TIGER WITHIN is currently playing in selected theaters across the US, and is getting great reviews.

Here is the latest review and an in-depth interview about myself and my film-making journey:


In my films, I dove into the subject of the homeless issue indirectly, never the focus of the story.

For the last few years I started thinking about making the Jesus story set in today’s homeless setting, and trying to imagine how the story would play itself out today, in parallel how it played two thousand years ago.

There are a lot of connections between the two settings and times, and in a way little has changed, human nature remains the same.

It was Friday, September 1st, 2023, and I did something that I rarely do. I decided to take the day off and go to the beach and spend the day reading and visualizing my script BARDO THODOL, my next film I hope to do.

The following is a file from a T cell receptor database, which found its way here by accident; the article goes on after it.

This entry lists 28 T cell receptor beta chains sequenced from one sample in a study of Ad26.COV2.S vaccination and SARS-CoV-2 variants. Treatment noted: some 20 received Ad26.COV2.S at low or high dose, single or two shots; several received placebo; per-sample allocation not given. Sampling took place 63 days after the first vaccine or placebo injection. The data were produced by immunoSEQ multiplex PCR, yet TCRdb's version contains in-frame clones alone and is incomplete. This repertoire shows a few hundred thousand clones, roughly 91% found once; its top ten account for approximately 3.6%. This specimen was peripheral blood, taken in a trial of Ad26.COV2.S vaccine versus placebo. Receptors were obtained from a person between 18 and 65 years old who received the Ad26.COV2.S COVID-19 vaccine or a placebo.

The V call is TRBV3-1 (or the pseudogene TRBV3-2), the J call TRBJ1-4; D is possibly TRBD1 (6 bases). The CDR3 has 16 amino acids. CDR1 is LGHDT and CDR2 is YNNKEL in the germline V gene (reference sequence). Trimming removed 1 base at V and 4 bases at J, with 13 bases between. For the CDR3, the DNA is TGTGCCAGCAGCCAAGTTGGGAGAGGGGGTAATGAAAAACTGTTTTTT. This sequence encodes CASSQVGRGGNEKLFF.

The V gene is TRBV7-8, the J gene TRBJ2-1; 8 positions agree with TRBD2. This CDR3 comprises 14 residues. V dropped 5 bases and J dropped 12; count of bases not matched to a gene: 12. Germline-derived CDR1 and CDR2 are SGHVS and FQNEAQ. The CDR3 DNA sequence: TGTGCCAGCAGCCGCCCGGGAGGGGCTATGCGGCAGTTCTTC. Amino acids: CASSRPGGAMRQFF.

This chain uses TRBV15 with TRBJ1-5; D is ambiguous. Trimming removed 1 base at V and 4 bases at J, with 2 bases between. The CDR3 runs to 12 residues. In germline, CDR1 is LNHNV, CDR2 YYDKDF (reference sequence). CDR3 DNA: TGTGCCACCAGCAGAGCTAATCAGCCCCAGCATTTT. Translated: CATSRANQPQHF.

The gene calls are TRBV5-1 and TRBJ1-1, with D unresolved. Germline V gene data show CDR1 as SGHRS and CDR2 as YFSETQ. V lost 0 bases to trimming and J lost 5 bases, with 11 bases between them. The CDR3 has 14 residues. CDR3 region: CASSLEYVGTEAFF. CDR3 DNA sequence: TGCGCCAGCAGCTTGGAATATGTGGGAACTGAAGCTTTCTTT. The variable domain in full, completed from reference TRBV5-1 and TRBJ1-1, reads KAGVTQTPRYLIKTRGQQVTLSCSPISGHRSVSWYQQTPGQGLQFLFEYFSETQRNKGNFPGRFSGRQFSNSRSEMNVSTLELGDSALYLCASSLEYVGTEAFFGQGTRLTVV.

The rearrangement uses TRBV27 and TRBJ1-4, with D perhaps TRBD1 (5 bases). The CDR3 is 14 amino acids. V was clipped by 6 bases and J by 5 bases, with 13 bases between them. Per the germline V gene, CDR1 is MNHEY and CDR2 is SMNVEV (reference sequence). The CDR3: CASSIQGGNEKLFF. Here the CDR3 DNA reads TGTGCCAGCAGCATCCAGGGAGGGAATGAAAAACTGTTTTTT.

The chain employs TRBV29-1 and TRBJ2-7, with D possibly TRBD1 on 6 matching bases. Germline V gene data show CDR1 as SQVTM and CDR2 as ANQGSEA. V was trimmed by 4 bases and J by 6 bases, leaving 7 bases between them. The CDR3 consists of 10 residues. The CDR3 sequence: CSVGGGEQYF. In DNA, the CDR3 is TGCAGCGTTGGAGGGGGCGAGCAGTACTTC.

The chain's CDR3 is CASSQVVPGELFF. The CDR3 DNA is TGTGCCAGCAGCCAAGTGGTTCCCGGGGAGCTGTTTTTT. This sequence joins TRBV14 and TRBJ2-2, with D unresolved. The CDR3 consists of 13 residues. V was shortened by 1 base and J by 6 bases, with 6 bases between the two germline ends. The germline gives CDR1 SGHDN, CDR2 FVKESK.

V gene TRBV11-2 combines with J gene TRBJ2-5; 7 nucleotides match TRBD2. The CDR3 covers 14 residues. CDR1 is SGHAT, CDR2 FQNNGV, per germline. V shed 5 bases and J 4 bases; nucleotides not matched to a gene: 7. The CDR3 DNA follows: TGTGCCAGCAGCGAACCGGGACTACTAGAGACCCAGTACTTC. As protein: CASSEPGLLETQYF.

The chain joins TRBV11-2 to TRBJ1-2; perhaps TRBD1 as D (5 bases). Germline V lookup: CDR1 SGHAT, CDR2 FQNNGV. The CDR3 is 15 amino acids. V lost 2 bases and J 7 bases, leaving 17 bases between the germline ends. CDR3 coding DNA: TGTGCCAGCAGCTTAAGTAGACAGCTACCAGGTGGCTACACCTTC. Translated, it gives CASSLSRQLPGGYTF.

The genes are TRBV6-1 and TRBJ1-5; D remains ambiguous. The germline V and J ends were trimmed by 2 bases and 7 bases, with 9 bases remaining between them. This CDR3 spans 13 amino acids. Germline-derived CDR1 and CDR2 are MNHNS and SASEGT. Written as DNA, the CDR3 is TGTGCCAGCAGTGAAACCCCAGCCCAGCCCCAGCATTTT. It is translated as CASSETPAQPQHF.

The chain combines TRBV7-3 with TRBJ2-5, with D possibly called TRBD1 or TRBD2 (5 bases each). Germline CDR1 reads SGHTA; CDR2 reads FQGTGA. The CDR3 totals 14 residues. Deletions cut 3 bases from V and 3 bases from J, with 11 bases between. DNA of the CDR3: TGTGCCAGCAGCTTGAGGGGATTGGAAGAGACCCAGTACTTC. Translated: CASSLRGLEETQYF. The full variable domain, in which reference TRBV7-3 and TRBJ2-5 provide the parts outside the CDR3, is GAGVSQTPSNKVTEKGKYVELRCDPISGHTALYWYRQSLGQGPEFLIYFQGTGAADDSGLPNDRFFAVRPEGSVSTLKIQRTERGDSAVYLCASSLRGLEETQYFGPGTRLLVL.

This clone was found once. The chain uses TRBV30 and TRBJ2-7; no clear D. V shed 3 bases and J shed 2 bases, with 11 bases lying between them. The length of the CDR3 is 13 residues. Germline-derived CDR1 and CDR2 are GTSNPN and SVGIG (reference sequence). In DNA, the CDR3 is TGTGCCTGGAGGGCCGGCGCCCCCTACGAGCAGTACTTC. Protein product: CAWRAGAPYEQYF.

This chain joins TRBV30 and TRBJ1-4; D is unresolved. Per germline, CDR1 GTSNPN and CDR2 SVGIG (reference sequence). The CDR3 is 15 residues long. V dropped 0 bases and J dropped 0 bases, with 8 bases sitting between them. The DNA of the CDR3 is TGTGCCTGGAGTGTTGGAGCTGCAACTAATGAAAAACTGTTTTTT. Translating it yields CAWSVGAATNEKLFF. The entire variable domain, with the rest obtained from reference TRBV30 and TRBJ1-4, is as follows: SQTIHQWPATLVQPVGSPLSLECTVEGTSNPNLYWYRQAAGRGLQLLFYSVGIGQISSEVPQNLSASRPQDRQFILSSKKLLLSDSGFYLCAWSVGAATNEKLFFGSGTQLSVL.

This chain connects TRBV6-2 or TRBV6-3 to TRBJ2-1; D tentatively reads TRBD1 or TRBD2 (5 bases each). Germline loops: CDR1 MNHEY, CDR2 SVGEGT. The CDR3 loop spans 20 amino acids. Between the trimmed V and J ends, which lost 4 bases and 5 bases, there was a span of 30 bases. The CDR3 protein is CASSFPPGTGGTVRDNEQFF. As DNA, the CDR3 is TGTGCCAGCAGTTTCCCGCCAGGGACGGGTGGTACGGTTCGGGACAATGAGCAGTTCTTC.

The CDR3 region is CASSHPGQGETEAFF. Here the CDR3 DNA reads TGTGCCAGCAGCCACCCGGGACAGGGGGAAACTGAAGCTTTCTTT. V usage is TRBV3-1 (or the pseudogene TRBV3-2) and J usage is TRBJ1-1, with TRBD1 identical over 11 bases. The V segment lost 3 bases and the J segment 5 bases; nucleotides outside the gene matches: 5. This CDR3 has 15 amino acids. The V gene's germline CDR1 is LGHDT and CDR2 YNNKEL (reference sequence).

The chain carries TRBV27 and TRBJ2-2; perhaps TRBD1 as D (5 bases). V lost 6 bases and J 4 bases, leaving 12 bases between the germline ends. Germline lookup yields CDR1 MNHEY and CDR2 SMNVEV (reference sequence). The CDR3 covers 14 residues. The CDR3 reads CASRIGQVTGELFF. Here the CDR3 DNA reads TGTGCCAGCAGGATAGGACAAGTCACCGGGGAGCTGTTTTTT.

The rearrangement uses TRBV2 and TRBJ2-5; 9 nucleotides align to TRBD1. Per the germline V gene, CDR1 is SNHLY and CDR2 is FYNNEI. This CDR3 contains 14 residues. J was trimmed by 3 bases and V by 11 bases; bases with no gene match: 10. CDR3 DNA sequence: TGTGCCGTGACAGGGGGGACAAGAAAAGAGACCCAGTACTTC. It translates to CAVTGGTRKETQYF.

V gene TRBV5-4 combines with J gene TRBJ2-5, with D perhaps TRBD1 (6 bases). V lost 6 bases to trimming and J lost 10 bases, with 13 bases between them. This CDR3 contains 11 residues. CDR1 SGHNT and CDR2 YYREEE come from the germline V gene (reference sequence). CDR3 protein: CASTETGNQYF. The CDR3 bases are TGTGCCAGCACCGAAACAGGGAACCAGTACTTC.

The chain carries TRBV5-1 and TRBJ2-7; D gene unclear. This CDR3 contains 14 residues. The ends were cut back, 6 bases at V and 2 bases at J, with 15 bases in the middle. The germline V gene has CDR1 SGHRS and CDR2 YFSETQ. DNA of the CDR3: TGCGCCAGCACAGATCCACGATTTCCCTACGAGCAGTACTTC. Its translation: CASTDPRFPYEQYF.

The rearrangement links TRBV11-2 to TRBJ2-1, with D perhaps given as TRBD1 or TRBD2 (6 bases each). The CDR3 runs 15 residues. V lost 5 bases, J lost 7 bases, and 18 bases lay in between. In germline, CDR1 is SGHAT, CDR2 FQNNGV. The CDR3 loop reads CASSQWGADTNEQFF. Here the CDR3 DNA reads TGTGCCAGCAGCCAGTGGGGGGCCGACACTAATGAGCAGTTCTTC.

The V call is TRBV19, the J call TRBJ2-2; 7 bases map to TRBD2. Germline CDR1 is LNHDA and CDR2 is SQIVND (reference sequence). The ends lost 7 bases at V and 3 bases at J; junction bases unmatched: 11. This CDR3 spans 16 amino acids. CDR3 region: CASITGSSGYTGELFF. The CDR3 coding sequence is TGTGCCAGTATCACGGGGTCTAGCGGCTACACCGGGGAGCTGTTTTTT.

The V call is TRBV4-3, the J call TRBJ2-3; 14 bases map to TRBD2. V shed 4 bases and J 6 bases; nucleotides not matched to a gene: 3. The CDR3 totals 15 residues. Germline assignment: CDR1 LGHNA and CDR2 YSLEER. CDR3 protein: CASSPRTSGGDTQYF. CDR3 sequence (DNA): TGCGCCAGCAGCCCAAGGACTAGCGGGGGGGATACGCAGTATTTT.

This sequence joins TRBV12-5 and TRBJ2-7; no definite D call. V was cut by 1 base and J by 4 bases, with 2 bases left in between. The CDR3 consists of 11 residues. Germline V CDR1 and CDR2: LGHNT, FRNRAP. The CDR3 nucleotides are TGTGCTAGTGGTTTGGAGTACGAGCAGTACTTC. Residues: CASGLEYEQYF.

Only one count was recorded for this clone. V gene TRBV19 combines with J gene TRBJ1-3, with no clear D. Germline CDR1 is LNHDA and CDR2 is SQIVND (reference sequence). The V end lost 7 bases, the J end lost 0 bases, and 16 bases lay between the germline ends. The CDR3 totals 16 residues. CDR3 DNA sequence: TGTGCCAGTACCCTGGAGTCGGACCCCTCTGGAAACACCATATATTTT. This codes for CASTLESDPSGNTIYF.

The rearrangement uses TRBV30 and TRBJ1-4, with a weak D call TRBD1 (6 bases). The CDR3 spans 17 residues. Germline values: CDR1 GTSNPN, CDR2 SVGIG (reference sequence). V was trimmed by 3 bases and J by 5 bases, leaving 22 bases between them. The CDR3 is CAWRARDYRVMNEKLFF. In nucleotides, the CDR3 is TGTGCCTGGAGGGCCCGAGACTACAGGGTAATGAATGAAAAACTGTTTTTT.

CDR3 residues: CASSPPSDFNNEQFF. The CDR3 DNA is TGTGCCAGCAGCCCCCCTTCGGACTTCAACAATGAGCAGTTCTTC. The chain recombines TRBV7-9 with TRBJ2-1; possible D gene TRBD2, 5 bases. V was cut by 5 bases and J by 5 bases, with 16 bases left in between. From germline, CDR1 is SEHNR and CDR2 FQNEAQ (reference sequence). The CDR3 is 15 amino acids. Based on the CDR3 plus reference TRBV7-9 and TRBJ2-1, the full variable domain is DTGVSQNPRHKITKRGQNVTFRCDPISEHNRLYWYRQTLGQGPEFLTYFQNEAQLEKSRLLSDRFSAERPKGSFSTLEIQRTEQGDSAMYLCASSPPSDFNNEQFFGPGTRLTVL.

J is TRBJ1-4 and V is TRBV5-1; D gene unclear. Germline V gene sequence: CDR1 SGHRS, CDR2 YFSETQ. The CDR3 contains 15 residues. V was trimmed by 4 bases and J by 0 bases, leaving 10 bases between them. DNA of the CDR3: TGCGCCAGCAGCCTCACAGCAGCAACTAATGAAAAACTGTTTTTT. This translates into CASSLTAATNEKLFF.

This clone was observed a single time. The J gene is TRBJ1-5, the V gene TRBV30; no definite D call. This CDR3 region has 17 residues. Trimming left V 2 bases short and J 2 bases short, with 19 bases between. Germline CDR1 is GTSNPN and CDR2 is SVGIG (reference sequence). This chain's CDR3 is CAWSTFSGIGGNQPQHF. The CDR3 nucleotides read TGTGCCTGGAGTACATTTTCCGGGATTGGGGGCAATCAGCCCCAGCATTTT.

Then a series of incidents occurred that felt auspicious.

I stopped at the Malibu colony supermarket and there was a man promoting a Tequila cooler drink, a new brand that he was the CEO of. He was so generous that he insisted I try all 5 flavors, which he poured generous samples of, and he got me quite tipsy. The drinks were so tasty and potent that I purchased two and took them to the beach. 

Tequila has a bit of a hallucinatory effect, and reading my script which is an immersive stream-of-consciousness type of story based on the Bardo journey we take when we die and are reborn, made the movie to be so real, as if I was actually watching it completed in an IMAX cinema.

As I was reading the script there was a young couple lying on the sand, they were both over 250 pounds each and were passed out like two beached whales, drunk or stoned out of their minds. They fell like two characters in my script, because the story deals with a couple in love that meet in many lifetimes, as well as in the after death realm.